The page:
How does the world’s largest hedge fund actually make its money?

How does the world's largest hedge fund actually make its money?

“What was he talking about?” He vented his anger later.

Financial analyst Jim Grant, the self-proclaimed “Prophet of Reason”, watched the interview with surprise. He had a mysterious newspaper, Grant’s Interest Rate Observer, which was popular in the sense that many serious investors claimed to read it.

Mr. Grant had privately pondered deep questions about Bridgewater for years. He appointed his top deputy to investigate. He extensively examined the company’s public filings, and spoke confidentially to anyone who might have a clue as to what was going on. “It was filled with all kinds of people blinking and nodding,” Mr. Grant recalled, “that something was really wrong.” In October 2017, Mr Grant devoted an entire issue of his publication entirely to Bridgewater and the subjects of “distraction, sycophancy” and “mystery”.

The newsletter claimed several issues. Shareholders of Bridgewater’s parent company – a group that includes employees and customers – did not automatically receive copies of the firm’s financial statements. The newspaper said five different Dalio family trusts own “at least 25 percent but less than 50 percent of Bridgewater, which seems mathematically difficult.” According to public disclosures, the hedge fund lent money to its own auditor, who the longtime analyst described as erratic and unusual. The newsletter concluded, “We will go to a limit, Bridgewater is not for the ages.”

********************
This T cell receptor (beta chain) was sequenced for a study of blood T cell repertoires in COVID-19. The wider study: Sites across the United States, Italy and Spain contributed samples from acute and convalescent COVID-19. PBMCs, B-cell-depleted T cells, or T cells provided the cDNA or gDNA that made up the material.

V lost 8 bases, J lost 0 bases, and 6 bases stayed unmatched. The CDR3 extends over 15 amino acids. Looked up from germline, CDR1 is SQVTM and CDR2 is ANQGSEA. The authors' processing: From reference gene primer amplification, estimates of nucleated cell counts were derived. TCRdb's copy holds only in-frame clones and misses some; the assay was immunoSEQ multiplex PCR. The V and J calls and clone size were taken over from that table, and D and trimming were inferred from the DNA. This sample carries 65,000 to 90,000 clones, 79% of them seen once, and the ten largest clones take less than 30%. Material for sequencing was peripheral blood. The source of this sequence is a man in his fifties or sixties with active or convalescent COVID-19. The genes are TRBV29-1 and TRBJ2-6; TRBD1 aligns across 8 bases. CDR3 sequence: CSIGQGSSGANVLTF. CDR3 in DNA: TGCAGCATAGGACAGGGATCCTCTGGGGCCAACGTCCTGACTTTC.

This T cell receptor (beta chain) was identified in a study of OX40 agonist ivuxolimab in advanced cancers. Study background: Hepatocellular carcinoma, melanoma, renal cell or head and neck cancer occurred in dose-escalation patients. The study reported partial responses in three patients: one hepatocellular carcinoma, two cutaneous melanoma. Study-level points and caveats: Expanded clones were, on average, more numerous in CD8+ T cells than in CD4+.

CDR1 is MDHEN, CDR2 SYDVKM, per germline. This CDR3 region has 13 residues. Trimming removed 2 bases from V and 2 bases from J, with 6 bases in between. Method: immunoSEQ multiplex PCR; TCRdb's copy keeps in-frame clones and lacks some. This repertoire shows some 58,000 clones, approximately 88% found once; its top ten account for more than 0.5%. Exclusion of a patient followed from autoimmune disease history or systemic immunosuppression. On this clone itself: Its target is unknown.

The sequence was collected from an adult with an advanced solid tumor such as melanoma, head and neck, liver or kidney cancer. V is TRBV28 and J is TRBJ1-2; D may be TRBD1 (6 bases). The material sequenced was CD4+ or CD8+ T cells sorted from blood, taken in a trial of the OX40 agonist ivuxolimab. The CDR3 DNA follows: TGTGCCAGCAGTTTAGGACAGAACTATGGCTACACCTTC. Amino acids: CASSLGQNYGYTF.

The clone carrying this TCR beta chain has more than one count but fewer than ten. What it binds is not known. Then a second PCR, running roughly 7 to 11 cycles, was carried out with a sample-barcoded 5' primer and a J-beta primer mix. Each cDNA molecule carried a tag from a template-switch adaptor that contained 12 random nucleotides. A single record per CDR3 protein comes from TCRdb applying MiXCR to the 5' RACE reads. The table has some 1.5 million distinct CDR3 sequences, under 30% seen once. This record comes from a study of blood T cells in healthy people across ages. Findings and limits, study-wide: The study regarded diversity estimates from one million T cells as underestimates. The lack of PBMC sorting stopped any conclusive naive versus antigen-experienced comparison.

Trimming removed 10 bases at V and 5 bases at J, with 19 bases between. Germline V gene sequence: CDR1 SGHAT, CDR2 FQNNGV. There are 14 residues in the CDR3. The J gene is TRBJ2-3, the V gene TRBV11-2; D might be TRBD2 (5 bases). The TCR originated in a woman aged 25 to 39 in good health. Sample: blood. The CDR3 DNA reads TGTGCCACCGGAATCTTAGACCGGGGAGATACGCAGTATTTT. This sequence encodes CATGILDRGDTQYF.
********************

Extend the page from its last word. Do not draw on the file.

At 8:30 p.m. on the day the report was published, Mr. Grant sat on the couch at home with his wife to watch a New York Yankees game. When his home phone came from an unknown Connecticut number, Mr. Grant let the call go to voice mail. It wasn’t until about half an hour later that his wife heard a beeping sound in the distance. She went ahead and pressed the play button on the machine to put the message on speakerphone. Mr. Dalio’s voice, measured and calm, was heard:

According to Mr. Grant, Mr. DeLeo said, “I’m not sure you’ve seen the current issue of Grant.” Mr. Dalio’s message continued for about half an hour, detailing his complaints about the piece.

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